Published: Fri, December 07, 2018
Medicine | By Daryl Nelson

OneBlood searches for extremely rare blood to save two-year-old Florida girl

OneBlood searches for extremely rare blood to save two-year-old Florida girl

A toddler in Florida has spurred a hunt for compatible blood donors, and the requirements are incredibly rigid.

Zainab Mughal, from South Florida, was diagnosed with neuroblastoma - a cancer in the nerve cells - and needs life-saving blood transfusions as she undergoes chemotherapy.

Donors must have an A or O blood type, be of Pakistani, Indian or Iranian descent, and have the same missing antigen - or Zainab's body will reject the blood.

Zainab is being treated at the Memorial Regional Hospital in Hollywood and she is required to undergo multiple blood transfusions in the future.

Raheel Mughal, Zainab's father said, "My daughter, she is still a long way away from being ideal".

Neuroblastoma most often occurs in infants and young children, and accounts for about 6 percent of all cancers in children. A donor's blood would only be a match for Zainab if they, too, are missing the Indian B antigen, according to OneBlood.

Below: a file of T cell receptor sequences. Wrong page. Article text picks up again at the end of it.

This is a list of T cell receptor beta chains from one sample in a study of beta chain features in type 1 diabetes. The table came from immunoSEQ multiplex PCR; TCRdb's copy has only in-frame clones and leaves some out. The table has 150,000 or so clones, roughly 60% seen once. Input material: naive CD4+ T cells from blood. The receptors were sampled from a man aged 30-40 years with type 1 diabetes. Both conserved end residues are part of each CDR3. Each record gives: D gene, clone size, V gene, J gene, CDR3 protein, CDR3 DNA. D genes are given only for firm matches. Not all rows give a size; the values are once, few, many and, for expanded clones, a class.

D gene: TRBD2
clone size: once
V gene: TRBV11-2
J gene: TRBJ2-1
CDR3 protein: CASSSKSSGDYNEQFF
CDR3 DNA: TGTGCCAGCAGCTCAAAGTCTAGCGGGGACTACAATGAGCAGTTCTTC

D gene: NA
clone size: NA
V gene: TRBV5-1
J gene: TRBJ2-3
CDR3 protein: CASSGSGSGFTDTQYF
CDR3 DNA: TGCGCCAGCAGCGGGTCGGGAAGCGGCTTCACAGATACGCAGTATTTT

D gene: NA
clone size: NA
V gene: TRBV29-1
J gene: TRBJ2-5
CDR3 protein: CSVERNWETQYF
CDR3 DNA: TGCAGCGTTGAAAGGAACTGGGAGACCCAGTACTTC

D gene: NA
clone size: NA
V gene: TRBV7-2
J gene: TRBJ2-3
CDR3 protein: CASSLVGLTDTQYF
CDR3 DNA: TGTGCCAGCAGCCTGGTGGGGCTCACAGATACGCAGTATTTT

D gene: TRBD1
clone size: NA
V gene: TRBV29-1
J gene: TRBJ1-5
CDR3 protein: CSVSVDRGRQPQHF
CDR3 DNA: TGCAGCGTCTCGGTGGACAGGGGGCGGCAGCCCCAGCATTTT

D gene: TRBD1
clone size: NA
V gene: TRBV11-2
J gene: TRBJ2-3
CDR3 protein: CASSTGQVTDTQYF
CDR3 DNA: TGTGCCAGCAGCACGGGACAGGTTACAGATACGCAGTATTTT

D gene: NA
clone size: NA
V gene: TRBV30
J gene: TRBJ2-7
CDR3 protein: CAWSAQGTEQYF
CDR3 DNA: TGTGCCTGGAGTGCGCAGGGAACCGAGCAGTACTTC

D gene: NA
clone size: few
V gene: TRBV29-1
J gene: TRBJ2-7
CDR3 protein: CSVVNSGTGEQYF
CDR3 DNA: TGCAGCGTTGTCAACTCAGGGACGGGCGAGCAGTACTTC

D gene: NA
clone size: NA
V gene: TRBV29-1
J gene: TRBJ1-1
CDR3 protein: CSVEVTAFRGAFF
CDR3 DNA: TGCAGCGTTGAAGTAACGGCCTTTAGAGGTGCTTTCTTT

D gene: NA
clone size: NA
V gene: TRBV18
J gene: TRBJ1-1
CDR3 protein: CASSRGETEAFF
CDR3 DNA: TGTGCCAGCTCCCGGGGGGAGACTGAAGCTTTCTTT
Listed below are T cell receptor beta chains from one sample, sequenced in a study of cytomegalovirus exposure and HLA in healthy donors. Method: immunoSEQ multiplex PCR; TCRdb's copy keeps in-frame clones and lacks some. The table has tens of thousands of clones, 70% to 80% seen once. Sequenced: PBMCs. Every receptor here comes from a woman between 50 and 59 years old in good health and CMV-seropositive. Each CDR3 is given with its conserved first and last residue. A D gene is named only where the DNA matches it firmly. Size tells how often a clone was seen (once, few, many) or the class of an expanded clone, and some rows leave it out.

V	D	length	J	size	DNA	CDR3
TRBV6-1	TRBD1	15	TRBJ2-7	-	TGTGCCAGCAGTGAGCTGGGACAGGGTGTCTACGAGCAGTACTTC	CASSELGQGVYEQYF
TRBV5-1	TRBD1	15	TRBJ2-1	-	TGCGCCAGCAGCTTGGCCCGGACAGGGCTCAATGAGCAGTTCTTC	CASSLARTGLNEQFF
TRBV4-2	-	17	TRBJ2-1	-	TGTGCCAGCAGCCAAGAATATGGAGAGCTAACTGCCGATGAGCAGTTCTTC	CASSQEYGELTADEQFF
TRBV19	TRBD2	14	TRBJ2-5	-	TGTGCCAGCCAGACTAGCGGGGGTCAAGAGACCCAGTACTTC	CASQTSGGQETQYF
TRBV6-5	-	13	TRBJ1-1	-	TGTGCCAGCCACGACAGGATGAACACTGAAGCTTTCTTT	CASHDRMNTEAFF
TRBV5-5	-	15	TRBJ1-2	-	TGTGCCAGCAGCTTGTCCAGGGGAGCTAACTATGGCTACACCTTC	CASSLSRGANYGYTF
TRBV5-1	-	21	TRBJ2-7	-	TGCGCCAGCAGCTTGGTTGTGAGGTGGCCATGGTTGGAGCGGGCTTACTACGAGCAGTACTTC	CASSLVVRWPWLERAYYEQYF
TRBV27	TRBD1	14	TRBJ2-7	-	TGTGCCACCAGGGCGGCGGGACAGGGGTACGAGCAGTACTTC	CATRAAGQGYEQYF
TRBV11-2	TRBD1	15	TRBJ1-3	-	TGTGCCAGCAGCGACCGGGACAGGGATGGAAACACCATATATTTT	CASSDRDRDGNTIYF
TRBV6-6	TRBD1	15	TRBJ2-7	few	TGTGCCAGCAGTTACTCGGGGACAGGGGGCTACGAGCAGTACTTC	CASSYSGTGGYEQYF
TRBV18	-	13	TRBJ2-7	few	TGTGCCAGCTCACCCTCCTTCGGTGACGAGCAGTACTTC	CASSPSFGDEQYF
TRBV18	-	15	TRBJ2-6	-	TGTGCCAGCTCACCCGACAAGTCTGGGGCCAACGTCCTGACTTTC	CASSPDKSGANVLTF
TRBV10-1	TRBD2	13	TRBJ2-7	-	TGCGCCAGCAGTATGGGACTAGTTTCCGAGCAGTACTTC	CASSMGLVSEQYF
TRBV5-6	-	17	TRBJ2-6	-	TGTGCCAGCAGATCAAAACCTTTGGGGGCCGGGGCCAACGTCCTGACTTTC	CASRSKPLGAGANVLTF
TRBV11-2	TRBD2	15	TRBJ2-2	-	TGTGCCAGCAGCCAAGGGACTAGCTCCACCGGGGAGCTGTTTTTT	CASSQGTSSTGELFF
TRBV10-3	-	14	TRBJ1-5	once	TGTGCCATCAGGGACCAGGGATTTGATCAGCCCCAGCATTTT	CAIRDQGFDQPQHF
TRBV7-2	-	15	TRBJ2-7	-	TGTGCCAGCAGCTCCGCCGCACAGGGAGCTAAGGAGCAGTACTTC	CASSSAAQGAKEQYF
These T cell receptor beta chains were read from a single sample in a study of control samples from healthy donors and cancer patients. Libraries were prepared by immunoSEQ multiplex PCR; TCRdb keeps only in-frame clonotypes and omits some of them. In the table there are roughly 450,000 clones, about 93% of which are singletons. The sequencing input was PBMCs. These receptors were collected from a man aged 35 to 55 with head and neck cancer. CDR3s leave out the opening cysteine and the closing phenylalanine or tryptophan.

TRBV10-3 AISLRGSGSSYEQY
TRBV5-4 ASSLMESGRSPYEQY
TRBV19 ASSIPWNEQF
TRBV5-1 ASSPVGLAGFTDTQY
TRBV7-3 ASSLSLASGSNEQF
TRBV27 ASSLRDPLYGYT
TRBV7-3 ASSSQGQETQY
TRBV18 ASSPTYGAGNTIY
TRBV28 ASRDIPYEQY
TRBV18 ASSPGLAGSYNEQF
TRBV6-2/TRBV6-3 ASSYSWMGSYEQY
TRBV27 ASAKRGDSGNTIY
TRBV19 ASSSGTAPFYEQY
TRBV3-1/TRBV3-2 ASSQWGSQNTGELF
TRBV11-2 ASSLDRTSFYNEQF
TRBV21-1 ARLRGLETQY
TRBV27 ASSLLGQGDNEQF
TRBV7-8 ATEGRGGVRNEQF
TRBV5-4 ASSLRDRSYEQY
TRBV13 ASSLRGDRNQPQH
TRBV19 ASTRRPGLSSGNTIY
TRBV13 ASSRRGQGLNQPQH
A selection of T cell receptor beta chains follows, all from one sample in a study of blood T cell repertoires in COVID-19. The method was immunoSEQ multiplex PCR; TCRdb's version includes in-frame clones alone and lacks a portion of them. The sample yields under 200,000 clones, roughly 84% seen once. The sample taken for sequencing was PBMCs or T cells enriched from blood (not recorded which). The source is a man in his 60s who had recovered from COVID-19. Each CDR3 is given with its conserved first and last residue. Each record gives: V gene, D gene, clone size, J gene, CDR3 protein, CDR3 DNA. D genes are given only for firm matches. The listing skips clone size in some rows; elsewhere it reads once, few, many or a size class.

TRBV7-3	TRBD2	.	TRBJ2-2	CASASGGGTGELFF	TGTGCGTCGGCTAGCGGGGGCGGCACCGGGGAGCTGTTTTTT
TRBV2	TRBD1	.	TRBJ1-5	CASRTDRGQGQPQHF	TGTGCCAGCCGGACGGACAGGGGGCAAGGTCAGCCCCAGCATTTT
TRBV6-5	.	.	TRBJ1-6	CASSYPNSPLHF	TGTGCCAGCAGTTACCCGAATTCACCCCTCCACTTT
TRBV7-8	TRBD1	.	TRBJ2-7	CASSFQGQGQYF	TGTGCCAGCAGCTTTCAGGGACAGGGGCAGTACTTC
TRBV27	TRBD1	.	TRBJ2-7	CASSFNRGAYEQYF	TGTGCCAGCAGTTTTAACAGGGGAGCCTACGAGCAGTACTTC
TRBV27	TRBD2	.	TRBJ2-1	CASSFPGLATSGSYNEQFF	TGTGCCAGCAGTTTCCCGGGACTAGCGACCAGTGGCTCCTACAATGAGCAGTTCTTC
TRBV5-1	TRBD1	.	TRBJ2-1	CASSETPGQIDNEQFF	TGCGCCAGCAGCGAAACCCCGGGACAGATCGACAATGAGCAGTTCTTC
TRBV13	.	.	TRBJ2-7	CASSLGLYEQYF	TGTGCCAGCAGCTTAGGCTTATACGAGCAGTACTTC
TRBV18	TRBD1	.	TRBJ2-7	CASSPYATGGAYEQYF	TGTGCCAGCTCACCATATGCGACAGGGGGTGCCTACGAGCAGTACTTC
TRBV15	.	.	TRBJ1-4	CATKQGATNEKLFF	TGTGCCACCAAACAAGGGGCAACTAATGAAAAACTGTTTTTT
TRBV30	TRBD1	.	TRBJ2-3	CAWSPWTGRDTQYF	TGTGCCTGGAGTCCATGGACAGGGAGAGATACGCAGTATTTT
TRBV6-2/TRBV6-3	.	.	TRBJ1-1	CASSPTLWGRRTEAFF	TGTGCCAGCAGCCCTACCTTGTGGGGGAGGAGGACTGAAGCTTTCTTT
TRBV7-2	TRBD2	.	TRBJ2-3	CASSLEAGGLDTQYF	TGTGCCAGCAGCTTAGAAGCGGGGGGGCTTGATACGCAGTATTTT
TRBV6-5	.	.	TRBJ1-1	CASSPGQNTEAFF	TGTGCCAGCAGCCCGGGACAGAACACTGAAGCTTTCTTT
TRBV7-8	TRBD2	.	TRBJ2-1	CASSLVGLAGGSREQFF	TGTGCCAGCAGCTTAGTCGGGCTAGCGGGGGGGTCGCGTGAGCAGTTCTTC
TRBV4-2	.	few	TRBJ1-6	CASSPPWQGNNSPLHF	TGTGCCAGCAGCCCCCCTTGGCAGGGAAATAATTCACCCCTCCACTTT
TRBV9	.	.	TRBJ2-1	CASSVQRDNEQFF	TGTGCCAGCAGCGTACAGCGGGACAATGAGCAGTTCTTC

The problem is that Zainab has a rare blood type. "We are searching the world to try to find blood for this little girl". Even within these ethnic groups, fewer than four percent of people have the genetic variation.

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But statistically speaking, very few people have Indian B antigen missing from their blood, which makes finding a match virtually hard if not impossible.

So far three donors have been found, including one in England, but doctors estimate they will need at least seven to 10 people continuing to contribute throughout the course of Zainab's treatment.

The organization said statistics show the only people who are likely to be a match for her are people of Pakistani, Indian or Iranian descent.

Must coordinate all donations for Zainab with OneBlood in advance, to ensure the additional compatibility testing is performed.

Around 800 children in the United States are diagnosed each year with the disease and most are diagnosed when they are younger than five. As of OneBlood's December 3 release, more than 1,000 donors have been tested and three have been identified.

"What you're doing to save a human life, my daughter's life, is unbelievable", shared Mughal.

Florida-based OneBlood, a nonprofit blood center, has now been conducting an worldwide search to find compatible blood donors.

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